<span class="mw-page-title-main">Mangala</span> Deity of Planet Mars

Mangala is the personification, as well as the name for the planet Mars, in Hindu literature. Also known as Lohita, he is the celibate deity of anger, aggression, as well as war. According to Vaishnavism, he is the son of Bhumi, the earth goddess, and Vishnu, born when the latter raised her from the depths of the primordial waters in his Varaha avatar.

<span class="mw-page-title-main">Sharabha</span> Part-lion and part-bird beast in Hindu mythology

Sharabha or Sarabha is a part-lion and part-bird beast in Hindu mythology, who is described eight-legged and more powerful than a lion or an elephant, possessing the ability to clear a valley in one jump. In later literature, Sharabha is described as an eight-legged deer.

<span class="mw-page-title-main">Udayagiri Caves</span> Early 5th century Hindu cave temples in Madhya Pradesh

The Udayagiri Caves are twenty rock-cut caves near Vidisha, Madhya Pradesh primarily denoted to Hindu gods Vishnu and Shiva from the early years of the 5th century CE. They contain some of the oldest surviving Hindu temples and iconography in India. They are the only site that can be verifiably associated with a Gupta period monarch from its inscriptions. One of India's most important archaeological sites, the Udayagiri hills and its caves are protected monuments managed by the Archaeological Survey of India.

<span class="mw-page-title-main">Narakasura</span> Asura king in Hindu mythology

Naraka, also known as Narakasura, is an asura king in Hindu mythology. In Assamese tradition, he is regarded as the legendary progenitor of all three dynasties of Pragjyotisha-Kamarupa, and the founding ruler of the legendary Bhauma dynasty of Pragjyotisha. Though the myths about Naraka are first mentioned in the Mahabharata, later texts embellish them. According to later post-Vedic texts such as the Brahma Purana and Vishnu Purana, he was the son of Bhudevi, fathered either by the Varaha incarnation of Vishnu or Hiranyaksha. He is claimed as one who established Pragjyotisha. He was killed by Krishna and Satyabhama. His son Bhagadatta—of Mahabharata fame—succeeded him.

The following list consists of notable concepts that are derived from Hindu culture and associated cultures traditions, which are expressed as words in Sanskrit or other Indic languages and Dravidian languages. The main purpose of this list is to disambiguate multiple spellings, to make note of spellings no longer in use for these concepts, to define the concept in one or two lines, to make it easy for one to find and pin down specific concepts, and to provide a guide to unique concepts of Hinduism all in one place.

<span class="mw-page-title-main">Jaya-Vijaya</span> Gatekeepers of Vaikuntha in Hinduism

In Hinduism, Jaya and Vijaya are the two dvarapalakas (gatekeepers) of the abode of Vishnu, known as Vaikuntha. Due to a curse by the four Kumaras, they were forced to undergo multiple births as mortals who would be subsequently killed by various avatars of Vishnu. They were incarnated as Hiranyakashipu and Hiranyaksha in the Satya Yuga, Ravana and Kumbhakarna in the Treta Yuga, and finally Shishupala and Dantavakra in the Dvapara Yuga.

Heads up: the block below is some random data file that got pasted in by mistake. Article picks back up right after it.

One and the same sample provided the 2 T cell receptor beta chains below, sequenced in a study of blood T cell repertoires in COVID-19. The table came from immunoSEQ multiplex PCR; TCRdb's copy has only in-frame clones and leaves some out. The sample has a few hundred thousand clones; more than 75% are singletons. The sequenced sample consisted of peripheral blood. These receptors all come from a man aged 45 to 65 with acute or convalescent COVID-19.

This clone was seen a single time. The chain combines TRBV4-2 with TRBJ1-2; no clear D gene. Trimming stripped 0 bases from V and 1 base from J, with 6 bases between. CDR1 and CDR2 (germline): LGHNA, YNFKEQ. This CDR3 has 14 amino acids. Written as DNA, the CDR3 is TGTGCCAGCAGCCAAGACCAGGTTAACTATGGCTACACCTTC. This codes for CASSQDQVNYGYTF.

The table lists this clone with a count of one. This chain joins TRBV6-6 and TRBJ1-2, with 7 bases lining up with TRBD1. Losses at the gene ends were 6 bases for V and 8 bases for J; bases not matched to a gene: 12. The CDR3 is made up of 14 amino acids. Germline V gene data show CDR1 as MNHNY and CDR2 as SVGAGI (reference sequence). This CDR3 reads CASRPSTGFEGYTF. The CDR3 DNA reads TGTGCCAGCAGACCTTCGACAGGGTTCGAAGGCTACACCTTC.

<i>Varaha Purana</i> Sanskrit text from the Puranas genre of literature in Hinduism

The Varaha Purana is a Sanskrit text from the Puranas genre of literature in Hinduism. It belongs to the Vaishnavism literature corpus praising Narayana (Vishnu), but includes chapters dedicated to praising and centered on Shiva and Shakti.

<span class="mw-page-title-main">Bhumi (goddess)</span> Hindu goddess of the earth

Bhumi, also known as Bhudevi and Vasundhara, is a Hindu goddess who is the personification of the earth. She is a consort of the god Vishnu. According to Vaishnava tradition, she is the second aspect of Vishnu's consort, Lakshmi, along with the aspects of Sridevi and Niladevi. According to Hindu mythology, Varaha, the third avatar of Vishnu, saved her from the asura Hiranyaksha and later married her, making her one of his consorts. She is regarded as the mother of Narakasura, Mangala, and Sita.

For one of the major Hindu denominations, the Tirumala Sri Venkateswara Temple at Tirupati in the Indian state of Andhra Pradesh is the most famous Vaishnavite temple in the world. The presiding deity of Vishnu here is referred to as Venkateswara. There are many legends regarding this temple. Sri Venkatachala Mahatyam is the most accepted legend among these, which provides the history of the temple across the various yugas. This place had also been mentioned in many puranas. It has been said as "Venkatadri samasthanam Brahmande nasti kinchana, Venkatesha samodevo na bhuto na bhavishyati" which literally translates as There is no place in the entire Universe which is equal to Tirumala and there is no other God equal to Venkatesha in the past, present or will be in the future.